Director, actor and puppet theater veteran Hani Hosseini has lambasted the censorship of TV shows by Islamic Republic of Iran Broadcasting. The IRIB’s increasingly bizarre restrictions, coupled with a lack of government support, he said, have led to declining audiences as youngsters in Iran seek out foreign works instead.
Theater Practitioners Got $70 in Aid During Covid
In an interview with IranWire, the prolific puppeteer said all the problems had deepened since spring 2020: “The coronavirus outbreak led to the closure of all children’s theaters, and at the same time, the lack of support from managers has prompted many artists to move to other sectors. You might not believe it, but over the last two years while we were all unemployed, theater actors have received just two to three million tomans’ worth of aid (US$70) from the Theater House. They’ve been forced to take up non-artistic work for a living.”
A sit-in by theater practitioners in front of the Iranian parliament building in Tehran last year came to nothing. Three years ago before the pandemic, the ceiling for annual financial aid to theaters from the government’s Institute for the Intellectual Development of Children and Young Adults was 40 million tomans each ($1,413). Inflation has bitten since then, but the maximum stipend remains the same. “A basic stage-setting costs 40 million tomans,” Hosseini lamented. “There is nothing left for the staff salaries, nor for those who perform.”
Provocative Crows and The Word ‘Washing Machine’ Are Out
Hani Hosseini holds a BA in puppetry and an MA in screenplay writing. He is despondent about the number of children’s TV shows being cut on Iranian TV, especially the recent demise of the still-popular Kolah Ghermezi (Red Hat). “This is happening because of the IRIB’s strict censorship rules. They make artists run away.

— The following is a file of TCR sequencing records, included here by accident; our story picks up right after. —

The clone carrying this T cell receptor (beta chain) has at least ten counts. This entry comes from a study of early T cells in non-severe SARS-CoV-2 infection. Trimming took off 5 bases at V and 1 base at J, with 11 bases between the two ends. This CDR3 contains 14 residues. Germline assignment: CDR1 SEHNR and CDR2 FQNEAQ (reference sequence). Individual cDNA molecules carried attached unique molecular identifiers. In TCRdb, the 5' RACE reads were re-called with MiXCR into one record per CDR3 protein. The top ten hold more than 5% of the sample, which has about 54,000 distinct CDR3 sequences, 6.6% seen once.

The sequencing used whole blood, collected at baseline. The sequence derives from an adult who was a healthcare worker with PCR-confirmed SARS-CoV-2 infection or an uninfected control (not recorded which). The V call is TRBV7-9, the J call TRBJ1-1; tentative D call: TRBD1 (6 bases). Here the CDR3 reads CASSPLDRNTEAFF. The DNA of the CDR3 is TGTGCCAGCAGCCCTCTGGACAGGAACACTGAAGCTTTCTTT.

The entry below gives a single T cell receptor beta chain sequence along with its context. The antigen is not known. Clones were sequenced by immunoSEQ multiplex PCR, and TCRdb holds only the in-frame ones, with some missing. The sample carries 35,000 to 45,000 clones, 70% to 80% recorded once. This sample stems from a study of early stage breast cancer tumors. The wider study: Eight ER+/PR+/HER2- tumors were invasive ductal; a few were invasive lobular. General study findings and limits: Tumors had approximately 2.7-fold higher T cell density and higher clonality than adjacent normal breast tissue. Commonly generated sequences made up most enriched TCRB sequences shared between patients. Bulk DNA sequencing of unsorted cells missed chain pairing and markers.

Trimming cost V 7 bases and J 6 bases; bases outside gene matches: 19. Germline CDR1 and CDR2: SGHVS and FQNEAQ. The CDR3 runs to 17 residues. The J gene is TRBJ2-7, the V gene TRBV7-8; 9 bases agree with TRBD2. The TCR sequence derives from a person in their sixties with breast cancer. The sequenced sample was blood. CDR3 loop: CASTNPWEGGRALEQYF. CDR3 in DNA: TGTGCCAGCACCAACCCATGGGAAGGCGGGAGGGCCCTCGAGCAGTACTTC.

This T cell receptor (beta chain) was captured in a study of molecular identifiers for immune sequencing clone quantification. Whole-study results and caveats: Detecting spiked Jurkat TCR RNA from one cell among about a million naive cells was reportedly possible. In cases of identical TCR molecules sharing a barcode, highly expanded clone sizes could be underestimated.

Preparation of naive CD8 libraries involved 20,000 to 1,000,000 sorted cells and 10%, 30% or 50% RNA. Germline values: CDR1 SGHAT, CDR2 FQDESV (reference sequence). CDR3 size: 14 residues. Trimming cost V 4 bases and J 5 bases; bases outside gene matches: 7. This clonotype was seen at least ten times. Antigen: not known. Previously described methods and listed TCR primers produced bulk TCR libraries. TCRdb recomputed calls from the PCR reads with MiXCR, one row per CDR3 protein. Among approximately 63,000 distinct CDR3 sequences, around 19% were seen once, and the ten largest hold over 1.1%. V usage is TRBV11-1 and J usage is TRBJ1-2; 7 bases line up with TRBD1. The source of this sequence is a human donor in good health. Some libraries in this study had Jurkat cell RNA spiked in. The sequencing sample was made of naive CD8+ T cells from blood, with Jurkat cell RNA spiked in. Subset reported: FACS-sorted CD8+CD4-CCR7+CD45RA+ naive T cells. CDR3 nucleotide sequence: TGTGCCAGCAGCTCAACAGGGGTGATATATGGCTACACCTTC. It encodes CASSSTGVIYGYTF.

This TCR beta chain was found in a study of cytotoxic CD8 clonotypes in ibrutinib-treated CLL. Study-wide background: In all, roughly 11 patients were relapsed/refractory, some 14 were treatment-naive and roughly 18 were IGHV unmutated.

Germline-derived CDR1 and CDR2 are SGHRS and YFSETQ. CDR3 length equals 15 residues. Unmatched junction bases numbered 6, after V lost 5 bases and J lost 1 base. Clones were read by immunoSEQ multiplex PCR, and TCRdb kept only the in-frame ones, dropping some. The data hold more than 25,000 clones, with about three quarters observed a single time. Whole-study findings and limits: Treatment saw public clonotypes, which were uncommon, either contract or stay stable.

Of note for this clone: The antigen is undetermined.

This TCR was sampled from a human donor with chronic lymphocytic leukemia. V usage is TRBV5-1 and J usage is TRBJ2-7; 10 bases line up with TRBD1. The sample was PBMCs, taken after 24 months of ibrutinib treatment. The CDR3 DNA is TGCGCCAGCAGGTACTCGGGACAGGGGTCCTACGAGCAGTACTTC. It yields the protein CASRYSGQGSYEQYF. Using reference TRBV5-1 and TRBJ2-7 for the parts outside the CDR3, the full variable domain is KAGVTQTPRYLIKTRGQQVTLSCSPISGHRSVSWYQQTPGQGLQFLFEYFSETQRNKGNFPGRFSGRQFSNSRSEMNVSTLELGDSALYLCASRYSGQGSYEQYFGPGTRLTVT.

“For example, in a puppet show we did for television, they pointed to a few strands of the old doll's hair and said that scarf should be brought forward to cover the hair. Elsewhere, they fired the voiceover artist for a crow [puppet] because of their singing. In another scene, the same old woman puppet gave a flower to the host of the program. But they said the way the male host received the flower was ‘inappropriate and erotic’!"
Hosseini went on to say that the female, human host of the program, Aunt Shadoneh, "was told that she had no right to hug the male doll”. The use of the word ‘washing machine’ has been prohibited since a gaffe by a child in the live show. In another instance, the doll eating a cucumber was prohibited.
“There are many strange rules like this in the IRIB. These audits make the work bland and reduce the quality of the comedy. Of course, this loss of audience is not important for the IRIB’s directors, where there’s no competition and no matter how small the audience is, their budget is ensured. Just a few days ago that I turned on the Pouya network on TV for my niece to watch cartoons, but the quality of the shows was so poor, so repetitive, and the dubbing of foreign cartoons so bad, that my niece finally got frustrated and went to her cellphone."
Entertainers Leaving in Droves
Finally, Hani Hosseini disclosed that he no longer wants to work in the field himself. The way artists were being treated by TV bosses was “humiliating”, he said: “To continue this process will result in the destruction of theater. Children will continue to follow other Western and Eastern works in the years to come, and we will no longer have an audience.”
The comments come not a week after Mohammad Moslemi, a veteran actor in Iranian children's theater, gave a similarly gloomy interview with Hamdeli newspaper for its November 10 issue. Moslemi, whose most famous work is the TV show Uncle Fitileh, lambasted both the IRIB and the Ministry of Culture’s interference in children’s entertainment. Youngsters were now watching Korean animations, he said, while Iranian artists were moving to different fields.
"With the internet, and children being able to watch world-class children’s films online, and their tastes having changed, the work of the IRIB has become much more difficult,” he said. “Now we have no shows that might become famous. Iranian children do not have a brand or a national hero.
"It’s the same for the ITIB, the theater, the Institute for Intellectual Development and kids’ cinema. How many works do we have for girls? How many works do we have for children? We no longer have programs that are effective and sustainable. How can there be a children's network with no artists? We are zero in the field of children’s theatre and shows, and we have to accept that we have nothing. They put two poems and songs and a doll together and it becomes a children's program! Our children no longer accept this."